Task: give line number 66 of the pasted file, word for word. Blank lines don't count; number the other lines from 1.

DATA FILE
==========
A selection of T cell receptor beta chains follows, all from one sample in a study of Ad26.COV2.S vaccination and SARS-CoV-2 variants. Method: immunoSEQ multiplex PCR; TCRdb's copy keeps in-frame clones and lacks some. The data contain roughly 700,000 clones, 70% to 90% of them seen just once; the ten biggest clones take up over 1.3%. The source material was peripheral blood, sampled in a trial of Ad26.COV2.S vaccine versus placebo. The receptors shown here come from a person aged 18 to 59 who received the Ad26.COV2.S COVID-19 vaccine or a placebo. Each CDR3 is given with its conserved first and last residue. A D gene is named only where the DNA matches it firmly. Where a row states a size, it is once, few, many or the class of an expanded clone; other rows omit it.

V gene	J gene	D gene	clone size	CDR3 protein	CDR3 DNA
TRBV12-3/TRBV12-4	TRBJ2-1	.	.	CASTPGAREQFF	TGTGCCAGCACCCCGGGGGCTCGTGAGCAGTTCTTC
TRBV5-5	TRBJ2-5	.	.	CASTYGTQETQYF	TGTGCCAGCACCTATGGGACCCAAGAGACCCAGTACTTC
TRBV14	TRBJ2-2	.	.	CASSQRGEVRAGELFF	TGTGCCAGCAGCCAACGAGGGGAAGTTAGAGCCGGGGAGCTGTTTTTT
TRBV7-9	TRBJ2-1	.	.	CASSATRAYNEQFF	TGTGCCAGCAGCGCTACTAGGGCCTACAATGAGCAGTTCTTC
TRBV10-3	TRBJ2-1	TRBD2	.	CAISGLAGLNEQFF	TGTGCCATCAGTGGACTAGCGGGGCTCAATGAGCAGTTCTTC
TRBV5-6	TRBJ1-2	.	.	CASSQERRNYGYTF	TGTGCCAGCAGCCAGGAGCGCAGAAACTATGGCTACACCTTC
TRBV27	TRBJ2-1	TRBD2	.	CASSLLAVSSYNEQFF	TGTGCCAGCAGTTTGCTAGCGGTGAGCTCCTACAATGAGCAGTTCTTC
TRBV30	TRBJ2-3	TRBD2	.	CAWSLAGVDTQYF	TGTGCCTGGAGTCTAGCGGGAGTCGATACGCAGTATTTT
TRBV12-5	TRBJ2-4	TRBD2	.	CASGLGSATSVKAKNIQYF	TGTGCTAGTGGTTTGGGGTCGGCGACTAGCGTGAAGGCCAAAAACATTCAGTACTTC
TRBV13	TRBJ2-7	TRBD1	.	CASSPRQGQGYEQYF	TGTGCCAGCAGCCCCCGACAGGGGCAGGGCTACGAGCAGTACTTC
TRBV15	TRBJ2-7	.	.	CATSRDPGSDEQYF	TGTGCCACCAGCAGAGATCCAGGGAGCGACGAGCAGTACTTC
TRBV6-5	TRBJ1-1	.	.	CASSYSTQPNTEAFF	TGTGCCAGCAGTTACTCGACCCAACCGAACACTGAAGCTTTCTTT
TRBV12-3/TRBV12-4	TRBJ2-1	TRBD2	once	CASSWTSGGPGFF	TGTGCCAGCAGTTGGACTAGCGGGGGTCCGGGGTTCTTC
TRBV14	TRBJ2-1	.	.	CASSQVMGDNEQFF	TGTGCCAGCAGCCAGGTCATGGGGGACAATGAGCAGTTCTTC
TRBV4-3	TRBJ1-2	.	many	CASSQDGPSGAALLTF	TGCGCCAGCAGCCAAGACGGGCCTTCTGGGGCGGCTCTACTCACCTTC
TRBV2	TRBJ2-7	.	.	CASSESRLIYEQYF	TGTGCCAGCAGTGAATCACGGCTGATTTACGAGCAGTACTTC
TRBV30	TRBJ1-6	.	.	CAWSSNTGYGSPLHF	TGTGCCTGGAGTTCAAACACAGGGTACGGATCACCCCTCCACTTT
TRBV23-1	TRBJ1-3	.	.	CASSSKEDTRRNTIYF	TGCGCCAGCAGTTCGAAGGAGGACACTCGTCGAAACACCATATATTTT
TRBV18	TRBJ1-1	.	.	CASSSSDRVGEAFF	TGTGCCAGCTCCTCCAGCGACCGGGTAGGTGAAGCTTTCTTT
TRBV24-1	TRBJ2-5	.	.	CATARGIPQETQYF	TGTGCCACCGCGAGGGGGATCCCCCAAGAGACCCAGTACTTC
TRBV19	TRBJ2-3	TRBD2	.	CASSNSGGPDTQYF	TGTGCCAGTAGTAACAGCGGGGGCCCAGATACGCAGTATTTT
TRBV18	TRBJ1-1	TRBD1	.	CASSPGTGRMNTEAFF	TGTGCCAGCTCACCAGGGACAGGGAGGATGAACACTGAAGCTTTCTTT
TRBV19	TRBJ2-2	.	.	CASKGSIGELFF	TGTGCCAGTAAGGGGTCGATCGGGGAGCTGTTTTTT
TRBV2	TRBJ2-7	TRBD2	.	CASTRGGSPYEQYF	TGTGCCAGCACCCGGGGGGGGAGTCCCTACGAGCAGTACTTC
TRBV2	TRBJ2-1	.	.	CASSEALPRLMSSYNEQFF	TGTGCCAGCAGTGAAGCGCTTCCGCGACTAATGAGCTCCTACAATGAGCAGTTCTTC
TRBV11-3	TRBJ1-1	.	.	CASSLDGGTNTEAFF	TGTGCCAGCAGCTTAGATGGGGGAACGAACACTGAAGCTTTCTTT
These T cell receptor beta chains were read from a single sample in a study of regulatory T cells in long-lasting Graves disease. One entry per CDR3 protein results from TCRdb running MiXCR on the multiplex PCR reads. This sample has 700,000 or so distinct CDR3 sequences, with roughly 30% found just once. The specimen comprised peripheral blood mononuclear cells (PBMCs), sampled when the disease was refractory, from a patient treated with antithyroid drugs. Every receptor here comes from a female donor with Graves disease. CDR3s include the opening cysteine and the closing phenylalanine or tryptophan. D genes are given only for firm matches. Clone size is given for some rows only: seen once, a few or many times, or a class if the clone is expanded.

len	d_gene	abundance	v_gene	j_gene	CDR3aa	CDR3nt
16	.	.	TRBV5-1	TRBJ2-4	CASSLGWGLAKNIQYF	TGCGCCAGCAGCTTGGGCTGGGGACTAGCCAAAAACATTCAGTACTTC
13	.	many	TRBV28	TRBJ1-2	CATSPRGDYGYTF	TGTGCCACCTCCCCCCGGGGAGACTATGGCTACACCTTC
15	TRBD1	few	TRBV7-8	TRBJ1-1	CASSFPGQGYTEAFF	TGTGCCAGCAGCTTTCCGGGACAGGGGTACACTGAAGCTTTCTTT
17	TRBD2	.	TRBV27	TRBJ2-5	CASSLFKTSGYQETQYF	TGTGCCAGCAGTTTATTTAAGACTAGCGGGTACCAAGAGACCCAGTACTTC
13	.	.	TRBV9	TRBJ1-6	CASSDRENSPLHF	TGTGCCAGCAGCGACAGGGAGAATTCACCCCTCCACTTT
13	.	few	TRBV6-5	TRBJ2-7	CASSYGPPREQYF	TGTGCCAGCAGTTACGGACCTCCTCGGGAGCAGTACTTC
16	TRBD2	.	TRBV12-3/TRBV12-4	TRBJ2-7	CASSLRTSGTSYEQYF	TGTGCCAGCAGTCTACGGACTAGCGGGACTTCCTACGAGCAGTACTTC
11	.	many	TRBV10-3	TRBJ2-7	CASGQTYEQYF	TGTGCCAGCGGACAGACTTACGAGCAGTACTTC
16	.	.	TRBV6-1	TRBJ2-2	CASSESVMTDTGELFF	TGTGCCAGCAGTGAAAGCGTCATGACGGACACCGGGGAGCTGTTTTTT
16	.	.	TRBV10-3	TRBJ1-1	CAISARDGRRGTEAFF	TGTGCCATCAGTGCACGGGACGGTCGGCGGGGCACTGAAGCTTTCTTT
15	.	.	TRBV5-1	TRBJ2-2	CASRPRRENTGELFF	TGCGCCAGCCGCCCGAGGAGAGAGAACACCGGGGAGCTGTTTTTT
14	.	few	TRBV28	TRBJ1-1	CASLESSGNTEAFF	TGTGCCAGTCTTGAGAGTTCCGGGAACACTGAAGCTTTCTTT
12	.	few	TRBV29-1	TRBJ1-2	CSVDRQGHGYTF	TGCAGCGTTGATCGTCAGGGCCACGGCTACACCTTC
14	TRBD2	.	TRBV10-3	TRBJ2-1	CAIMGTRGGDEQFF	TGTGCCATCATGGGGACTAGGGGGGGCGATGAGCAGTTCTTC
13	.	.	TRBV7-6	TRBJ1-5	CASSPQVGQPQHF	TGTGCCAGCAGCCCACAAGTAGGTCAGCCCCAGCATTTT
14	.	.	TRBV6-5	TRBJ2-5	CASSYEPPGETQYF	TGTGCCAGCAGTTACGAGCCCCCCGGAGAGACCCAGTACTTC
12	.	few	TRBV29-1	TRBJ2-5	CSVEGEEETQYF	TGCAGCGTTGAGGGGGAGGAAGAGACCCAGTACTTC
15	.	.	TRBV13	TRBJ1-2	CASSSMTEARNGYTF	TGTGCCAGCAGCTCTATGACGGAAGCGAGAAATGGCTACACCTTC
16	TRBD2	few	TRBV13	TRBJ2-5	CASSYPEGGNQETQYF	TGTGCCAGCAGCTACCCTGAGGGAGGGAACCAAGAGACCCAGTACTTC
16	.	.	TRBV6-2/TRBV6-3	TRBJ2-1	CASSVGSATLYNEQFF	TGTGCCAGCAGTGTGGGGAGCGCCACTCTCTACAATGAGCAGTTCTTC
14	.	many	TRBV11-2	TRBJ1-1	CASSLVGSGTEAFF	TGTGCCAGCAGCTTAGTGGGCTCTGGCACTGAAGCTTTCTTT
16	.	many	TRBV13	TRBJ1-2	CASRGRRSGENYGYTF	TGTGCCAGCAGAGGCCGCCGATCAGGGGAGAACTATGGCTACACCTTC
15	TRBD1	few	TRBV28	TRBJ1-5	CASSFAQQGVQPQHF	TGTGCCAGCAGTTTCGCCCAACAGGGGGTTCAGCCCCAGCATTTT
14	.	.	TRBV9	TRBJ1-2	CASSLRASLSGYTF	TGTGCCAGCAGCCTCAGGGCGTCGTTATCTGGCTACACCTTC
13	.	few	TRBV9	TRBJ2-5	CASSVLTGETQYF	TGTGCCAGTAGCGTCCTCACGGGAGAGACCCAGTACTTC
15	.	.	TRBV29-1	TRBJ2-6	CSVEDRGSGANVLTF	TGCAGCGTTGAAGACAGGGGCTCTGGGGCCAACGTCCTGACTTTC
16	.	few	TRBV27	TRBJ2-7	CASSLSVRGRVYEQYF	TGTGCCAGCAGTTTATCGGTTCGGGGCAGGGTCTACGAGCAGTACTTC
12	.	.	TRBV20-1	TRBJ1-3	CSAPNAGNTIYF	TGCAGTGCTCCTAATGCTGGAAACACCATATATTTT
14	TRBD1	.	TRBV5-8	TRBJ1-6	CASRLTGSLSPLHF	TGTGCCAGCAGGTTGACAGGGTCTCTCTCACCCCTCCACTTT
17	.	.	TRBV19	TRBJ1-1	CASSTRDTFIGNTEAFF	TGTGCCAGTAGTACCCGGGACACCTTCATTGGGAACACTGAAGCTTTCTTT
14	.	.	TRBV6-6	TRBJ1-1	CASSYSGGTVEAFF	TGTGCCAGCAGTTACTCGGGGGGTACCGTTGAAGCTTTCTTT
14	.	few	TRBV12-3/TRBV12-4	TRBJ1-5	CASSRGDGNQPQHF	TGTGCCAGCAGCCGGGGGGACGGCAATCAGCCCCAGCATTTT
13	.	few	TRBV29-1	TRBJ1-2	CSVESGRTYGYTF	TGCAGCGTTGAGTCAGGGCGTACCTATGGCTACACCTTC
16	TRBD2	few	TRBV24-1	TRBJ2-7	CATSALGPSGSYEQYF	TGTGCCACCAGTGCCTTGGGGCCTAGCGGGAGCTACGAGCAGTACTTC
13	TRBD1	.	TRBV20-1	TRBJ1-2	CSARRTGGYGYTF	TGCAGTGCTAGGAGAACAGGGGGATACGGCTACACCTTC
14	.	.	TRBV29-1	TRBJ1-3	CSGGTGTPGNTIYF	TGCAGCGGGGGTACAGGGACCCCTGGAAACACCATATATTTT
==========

14	.	.	TRBV29-1	TRBJ1-3	CSGGTGTPGNTIYF	TGCAGCGGGGGTACAGGGACCCCTGGAAACACCATATATTTT